However, it is Conservative MPs in the moderate wing of the party who are feeling encouraged by the make-up of Sunak's new Cabinet, while MPs on the right of the party are complaining that they have inadequate representation at senior ministerial level.

One Tory backbencher said the move represented "grown up politics after the Suella drama". Another said it "gets the the heavy hitters back in and shows intent".

But an MP who opposes Braverman's sacking described Sunak's no10 as "like a driverless car", while Andrea Jenkyns revealed that she had submitted a letter of no confidence in Sunak to Sir Graham Brady, chairman of the Conservative party's 1922 Committee. 

A Conservative back bencher who isn't a huge supporter of Braverman expressed doubt about the decision to bring back Cameron, saying it appeared a "moment of slight desperation" in a bid to challenge Labour's large, double-digit leads in the opinion polls.

"The Prime Minister wants to portray this as strengthening his team, but if I were a lawyer, I could equally add that perhaps there is a moment of slight desperation here in trying to do something bold," they told PoliticsHome.

Even a senior Conservative who was "delighted" by Cameron's return said the apparent shift to the Tory left by Sunak had left them confused about what the Prime Minister stands for.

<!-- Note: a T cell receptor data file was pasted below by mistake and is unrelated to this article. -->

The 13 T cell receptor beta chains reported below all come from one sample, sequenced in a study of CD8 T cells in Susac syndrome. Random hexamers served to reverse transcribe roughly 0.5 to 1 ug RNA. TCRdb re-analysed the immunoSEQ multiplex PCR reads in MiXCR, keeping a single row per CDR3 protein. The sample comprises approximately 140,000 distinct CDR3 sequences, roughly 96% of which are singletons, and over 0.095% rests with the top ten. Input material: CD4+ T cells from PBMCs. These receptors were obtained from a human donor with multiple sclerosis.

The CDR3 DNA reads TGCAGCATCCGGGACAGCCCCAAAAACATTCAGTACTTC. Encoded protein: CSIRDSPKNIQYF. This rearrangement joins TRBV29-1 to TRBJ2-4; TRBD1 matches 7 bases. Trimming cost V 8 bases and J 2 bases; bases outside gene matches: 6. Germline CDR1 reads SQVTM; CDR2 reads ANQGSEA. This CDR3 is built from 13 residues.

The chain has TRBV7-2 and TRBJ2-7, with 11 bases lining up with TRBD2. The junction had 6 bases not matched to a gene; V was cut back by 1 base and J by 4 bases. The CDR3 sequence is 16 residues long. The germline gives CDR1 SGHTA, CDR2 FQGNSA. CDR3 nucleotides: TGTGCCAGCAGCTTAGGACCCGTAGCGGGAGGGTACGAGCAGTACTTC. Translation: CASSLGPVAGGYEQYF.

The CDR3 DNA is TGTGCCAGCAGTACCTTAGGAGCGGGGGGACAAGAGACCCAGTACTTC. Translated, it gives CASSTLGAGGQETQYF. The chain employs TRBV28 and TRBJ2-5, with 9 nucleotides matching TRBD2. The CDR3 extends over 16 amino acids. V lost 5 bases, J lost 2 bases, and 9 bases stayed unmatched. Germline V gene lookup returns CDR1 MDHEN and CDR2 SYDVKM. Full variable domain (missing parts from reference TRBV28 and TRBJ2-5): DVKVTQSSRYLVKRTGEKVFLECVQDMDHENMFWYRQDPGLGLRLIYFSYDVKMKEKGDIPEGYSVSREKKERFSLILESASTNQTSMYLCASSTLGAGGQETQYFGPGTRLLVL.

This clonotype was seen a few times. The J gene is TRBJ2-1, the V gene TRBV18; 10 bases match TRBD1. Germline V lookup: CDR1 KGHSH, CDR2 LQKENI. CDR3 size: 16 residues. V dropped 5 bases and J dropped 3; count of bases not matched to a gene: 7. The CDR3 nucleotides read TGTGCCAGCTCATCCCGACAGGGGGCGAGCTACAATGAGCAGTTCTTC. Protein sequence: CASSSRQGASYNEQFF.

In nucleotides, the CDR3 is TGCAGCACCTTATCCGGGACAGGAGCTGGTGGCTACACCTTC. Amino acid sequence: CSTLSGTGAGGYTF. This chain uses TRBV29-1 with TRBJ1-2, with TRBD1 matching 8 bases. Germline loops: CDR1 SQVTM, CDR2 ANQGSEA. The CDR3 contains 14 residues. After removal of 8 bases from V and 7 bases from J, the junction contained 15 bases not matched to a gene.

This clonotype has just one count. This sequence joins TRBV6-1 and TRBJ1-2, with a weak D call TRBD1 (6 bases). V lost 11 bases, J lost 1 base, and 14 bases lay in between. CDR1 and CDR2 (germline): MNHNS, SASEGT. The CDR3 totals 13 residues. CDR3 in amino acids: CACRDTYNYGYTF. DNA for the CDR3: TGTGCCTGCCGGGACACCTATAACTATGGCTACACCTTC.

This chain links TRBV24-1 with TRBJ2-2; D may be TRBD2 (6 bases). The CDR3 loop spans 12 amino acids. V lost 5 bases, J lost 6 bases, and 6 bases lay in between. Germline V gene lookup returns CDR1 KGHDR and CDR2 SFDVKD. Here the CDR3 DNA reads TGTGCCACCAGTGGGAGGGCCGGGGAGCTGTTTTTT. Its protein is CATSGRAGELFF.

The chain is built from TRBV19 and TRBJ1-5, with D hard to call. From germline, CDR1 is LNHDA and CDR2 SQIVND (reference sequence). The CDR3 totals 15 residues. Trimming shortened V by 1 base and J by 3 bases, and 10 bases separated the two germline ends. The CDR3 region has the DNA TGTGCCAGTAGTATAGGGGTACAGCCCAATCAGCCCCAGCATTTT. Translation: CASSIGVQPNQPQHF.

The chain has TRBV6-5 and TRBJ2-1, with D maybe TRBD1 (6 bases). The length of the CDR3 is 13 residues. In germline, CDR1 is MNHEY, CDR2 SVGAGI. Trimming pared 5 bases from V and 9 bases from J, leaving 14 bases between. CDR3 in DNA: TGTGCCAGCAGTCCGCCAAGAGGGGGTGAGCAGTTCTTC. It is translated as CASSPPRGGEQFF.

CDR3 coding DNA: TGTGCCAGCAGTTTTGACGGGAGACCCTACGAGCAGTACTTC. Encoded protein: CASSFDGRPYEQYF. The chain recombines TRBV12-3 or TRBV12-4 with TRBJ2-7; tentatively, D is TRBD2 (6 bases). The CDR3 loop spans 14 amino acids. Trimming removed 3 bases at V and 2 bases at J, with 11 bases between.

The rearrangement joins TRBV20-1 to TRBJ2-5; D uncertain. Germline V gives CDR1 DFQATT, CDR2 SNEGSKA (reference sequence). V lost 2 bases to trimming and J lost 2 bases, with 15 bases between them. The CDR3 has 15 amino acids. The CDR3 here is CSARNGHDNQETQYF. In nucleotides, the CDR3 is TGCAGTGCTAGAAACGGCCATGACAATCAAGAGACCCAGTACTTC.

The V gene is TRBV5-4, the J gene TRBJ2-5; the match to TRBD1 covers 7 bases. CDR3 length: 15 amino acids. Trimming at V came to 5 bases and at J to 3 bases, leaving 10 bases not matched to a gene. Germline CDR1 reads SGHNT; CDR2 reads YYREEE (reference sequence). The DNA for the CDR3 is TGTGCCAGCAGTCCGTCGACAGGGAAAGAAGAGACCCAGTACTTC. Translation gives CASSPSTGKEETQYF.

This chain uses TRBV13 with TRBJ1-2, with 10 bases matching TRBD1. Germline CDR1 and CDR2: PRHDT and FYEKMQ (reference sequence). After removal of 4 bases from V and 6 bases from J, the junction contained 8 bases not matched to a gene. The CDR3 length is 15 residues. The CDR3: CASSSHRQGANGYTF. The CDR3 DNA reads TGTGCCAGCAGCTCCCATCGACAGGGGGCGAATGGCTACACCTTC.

Braverman herself, who is tipped to be a future candidate to lead the party, said she would "have more to say in due course" following her sacking — a hint that she could be outspoken on issues like the ECHR from the Conservative back benches. 

The Prime Minister sacked Braverman over the phone on Monday morning, PoliticsHome understands. The pair are not expected to exchange letters as often happens when Cabinet ministers leave government — in another potential sign of frosty relations between them.

PoliticsHome reported at the weekend that team Sunak believed Braverman's ardent supporters, while vocal, amounted to a very small portion of the parliamentary Tory party.

Siobhan Aarons, Chair of the Tory Reform Group (TRG) which has close links to the One Nation group of MPs, said: "The TRG welcomes the decisive reshuffle from the Prime Minister who in many of his appointments clearly recognises the truism that elections are won from the centre ground, and with a capable team who can deliver."

One former secretary of state said Sunak's decision to appoint Cameron to the foreign office, which this morning left Westminster stunned, was an effective piece of media management by no10 as it blew the high-profile sacking of Braverman "out of the water". 

A government minister expressed the view shared by many Tories that the return of Cameron would boost the electoral prospects of vulnerable Conservative MPs in constituencies in so-called "blue wall" areas in southern England which the Liberal Democrats are set to target at the next general election.

A Lib Dem party source said the Prime Minister's decision to bring him back into the fold showed he was "openly running scared of the Lib Dems in the Blue Wall".

A snap YouGov poll published on Monday found that Cameron performed relatively strongly with 2019 Lib Dem voters (+11%) and the south of England (+1%) and London (+7%) when asked whether he would do a good or bad job in his new Cabinet role.

Overall, however, 38% of respondents said it was a bad decision by Sunak to appoint the former Prime Minister, while 24% said it was a good decision.

Additional reporting by Zoe Crowther.